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Reef Dynamics

Spur and Groove Dynamics

Spur and groove reefs are a common feature of windward shores of islands, likely due to the continued effects of erosion caused by swell and trade wind waves (Roberts et al. 1992). The topography of these structures consists of parallel linear spur (ridges) of active coral growth separated by grooves (depressions) of accumulated sediment and coral debris. Spur and grooves are highly variable in size, ranging from 8 to 65 m in width and up to 10 m in height that can be found at depths between sea level and 45 m. The physical force of wave and current energy controls the morphology of these formations as erosive processes along the side of the spurs form the grooves. Spurs and grooves act as effective breakwaters and dissipate wave energy and current intensity (Roberts et al. 1992). The dissipative processes produce high surge and over-the-reef flows that force sediment from the reef surface. Reef degradation and subsequently structural losses in coral coverage have shown to be affected by a widening of the grooves and reduction of spurs (Lewis 2002). The following footage shows a spur and groove system with noticeable surge flow along the sedimentation in the grooves.

Credits
Cinematography: Dr. Stuart Sandin
Edited by: Neilan Kuntz
Written by: Neilan Kuntz
Location: Palmyra Island, Line Islands, Central Pacific (2004)

Lewis, J.B. (2002) Evidence from aerial photography of structural loss of coral reefs at Barbados, West Indies. Coral Reefs 21: 49-56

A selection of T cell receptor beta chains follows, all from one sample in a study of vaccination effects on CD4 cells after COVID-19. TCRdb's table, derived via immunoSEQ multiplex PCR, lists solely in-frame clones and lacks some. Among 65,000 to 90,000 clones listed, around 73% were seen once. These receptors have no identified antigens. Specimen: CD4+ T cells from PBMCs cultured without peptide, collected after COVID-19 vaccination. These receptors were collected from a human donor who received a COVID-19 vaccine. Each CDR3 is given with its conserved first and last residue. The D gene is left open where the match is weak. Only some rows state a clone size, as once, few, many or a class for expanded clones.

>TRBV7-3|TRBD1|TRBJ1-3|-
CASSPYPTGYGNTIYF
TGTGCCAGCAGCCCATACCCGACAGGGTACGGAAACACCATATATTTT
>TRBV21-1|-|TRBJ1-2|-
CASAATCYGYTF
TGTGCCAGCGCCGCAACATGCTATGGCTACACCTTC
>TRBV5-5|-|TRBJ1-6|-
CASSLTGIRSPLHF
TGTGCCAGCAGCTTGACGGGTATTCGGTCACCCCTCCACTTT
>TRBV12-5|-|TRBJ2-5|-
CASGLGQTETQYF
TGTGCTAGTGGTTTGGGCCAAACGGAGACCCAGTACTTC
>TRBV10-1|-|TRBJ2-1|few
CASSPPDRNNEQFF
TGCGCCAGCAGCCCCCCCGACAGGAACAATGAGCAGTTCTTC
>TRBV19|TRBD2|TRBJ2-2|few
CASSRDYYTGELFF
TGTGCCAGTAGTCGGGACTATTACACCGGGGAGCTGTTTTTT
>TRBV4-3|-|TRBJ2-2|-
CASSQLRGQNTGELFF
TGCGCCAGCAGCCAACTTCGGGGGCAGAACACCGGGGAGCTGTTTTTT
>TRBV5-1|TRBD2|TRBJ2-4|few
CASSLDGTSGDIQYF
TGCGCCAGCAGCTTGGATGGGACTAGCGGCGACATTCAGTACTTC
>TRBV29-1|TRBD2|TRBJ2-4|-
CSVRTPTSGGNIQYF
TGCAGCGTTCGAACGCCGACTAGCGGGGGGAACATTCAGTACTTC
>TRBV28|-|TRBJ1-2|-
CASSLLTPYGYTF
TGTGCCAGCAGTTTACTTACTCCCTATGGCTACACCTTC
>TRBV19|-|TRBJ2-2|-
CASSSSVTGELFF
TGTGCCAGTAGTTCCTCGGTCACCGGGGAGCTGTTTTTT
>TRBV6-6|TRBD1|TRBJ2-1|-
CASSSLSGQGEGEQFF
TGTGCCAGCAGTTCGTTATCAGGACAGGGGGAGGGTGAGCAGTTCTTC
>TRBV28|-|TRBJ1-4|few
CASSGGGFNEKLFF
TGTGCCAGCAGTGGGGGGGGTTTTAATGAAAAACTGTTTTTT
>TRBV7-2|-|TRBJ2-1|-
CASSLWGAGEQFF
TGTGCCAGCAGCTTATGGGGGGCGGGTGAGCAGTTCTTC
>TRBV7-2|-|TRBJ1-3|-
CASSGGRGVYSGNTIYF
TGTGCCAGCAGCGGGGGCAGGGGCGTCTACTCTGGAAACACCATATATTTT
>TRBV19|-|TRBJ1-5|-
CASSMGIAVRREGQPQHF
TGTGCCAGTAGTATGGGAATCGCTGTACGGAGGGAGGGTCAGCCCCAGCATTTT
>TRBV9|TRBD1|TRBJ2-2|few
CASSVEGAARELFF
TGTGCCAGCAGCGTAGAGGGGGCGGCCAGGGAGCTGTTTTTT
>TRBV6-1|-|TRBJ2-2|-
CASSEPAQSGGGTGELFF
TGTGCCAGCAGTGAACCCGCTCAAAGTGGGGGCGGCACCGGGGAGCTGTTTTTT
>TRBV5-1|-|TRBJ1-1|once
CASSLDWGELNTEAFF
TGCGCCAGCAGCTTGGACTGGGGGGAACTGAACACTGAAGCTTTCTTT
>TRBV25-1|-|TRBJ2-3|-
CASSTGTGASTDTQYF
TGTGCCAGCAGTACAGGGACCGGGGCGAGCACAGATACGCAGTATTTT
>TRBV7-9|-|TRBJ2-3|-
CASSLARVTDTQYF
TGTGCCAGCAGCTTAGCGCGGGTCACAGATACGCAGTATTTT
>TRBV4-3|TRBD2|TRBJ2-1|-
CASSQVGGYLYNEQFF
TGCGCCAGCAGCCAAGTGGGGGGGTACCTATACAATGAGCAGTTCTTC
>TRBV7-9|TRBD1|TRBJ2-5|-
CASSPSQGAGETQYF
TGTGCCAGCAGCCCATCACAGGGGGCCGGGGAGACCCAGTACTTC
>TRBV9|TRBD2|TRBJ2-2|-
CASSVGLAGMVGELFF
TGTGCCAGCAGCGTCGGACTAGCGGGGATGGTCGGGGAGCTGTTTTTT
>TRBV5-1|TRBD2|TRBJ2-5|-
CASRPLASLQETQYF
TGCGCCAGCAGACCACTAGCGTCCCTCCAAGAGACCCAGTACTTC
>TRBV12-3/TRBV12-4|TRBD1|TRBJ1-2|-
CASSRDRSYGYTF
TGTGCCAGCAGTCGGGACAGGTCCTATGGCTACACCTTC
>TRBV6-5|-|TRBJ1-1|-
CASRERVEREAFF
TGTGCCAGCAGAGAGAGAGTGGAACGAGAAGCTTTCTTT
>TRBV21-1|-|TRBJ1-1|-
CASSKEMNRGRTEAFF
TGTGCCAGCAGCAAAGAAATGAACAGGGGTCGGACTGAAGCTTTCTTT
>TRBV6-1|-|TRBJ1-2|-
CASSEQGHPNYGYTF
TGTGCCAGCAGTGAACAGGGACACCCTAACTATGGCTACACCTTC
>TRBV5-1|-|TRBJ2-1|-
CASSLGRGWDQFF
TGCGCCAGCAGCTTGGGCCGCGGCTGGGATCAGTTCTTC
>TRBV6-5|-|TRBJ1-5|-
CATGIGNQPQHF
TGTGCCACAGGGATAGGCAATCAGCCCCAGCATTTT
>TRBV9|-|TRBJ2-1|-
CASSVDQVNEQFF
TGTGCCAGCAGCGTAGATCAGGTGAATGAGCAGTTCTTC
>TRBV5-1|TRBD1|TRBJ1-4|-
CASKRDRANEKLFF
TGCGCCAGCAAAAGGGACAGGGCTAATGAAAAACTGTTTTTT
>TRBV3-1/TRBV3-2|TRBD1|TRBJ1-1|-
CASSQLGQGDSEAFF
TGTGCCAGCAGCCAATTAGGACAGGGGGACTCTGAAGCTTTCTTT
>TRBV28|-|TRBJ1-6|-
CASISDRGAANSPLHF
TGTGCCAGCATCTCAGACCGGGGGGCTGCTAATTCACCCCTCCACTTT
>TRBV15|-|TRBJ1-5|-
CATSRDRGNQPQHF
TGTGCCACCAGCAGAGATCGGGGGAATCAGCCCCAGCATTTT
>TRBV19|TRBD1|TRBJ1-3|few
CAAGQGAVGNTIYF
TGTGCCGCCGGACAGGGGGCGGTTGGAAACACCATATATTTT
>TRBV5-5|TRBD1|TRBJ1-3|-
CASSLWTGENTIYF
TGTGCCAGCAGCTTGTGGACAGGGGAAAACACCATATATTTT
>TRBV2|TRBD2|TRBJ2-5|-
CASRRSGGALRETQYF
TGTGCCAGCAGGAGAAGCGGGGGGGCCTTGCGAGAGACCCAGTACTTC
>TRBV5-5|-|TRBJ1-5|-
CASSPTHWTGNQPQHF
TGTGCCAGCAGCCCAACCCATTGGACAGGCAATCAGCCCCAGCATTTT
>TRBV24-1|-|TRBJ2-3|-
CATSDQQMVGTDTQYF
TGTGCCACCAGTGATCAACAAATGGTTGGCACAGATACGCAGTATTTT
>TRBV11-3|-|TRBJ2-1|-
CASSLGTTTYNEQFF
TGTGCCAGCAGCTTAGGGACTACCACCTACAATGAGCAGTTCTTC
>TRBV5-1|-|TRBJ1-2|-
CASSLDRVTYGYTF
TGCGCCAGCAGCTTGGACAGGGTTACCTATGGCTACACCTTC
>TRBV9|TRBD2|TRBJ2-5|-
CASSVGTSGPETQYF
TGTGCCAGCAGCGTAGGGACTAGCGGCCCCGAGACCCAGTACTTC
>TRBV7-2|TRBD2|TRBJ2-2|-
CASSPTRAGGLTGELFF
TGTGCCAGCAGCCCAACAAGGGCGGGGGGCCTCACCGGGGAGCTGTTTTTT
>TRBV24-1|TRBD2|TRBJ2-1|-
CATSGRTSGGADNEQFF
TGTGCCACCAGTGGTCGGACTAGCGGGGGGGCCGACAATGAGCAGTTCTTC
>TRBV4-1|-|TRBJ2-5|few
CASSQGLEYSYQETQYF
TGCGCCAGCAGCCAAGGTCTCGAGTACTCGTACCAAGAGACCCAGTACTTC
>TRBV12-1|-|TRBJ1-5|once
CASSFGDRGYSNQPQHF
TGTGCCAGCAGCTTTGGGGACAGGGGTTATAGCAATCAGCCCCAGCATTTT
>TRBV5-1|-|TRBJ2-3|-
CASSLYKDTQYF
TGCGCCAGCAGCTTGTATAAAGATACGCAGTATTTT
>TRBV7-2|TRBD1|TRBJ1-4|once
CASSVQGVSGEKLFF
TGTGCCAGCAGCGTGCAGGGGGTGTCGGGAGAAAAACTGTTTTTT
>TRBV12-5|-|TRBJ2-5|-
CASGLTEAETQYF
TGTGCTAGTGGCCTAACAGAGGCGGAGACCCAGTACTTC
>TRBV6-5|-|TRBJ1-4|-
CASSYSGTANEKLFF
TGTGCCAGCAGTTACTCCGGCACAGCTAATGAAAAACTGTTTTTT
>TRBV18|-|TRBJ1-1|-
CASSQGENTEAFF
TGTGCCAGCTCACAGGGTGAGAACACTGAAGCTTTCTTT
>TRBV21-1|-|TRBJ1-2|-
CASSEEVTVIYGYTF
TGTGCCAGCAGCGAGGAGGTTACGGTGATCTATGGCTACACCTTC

Roberts, H.H., P.A., Wilson, A., Lugo-Fernandez (1992) Biologic and geologic responses to physical processes: examples from modern reef systems of the Caribbean-Atlantic. Continental Shelf Research 12: 809-834



Parrotfish

Parrotfish are important herbivorous reef fish that can reduce significantly the algal abundance and biomass on coral reefs (Carpenter 1986). By biting with tough, specialized fused teeth, parrotfish substantially erode reef substrata while grazing on algae often producing large amounts of sediments (i.e., white, coral sand) on reefs. For example, Frydl & Stearn (1978) found that an individual Caribbean parrotfish (Scarus iserti) produced nearly 0.5 kg CaCO3 m-2 yr-1. Large communities of parrotfish have shown erosion rates as high as 9 kg CaCO3 m-2 yr-1 (Cloud, 1959). The following footage shows a parrotfish grazing on algae and then releasing the excavated coral as fine sediment from its gills.




Credits
Cinematography: Dr. Stuart Sandin
Edited by: Neilan Kuntz
Written by: Neilan Kuntz
Location: Bonaire Island, Dutch Territory (2001)

Carpenter, R.C. (1986) Partitioning herbivory and its effects on coral reef algal communities. Ecological Monograph 56: 345-363.

Cloud, P.E., Jr. (1959) Geology of Saipan, Mariana Islands, Part 4. Submarine topography and shoal-water ecology. US Geological Survey Professional Paper 280-K: 361-445.

Frydl, P., G.W. Stearn (1978) Rate of bioerosion by parrotfish in Barbados reef environments. Journal of Sediment Petrology 48: 1149-1157.



Mucus Production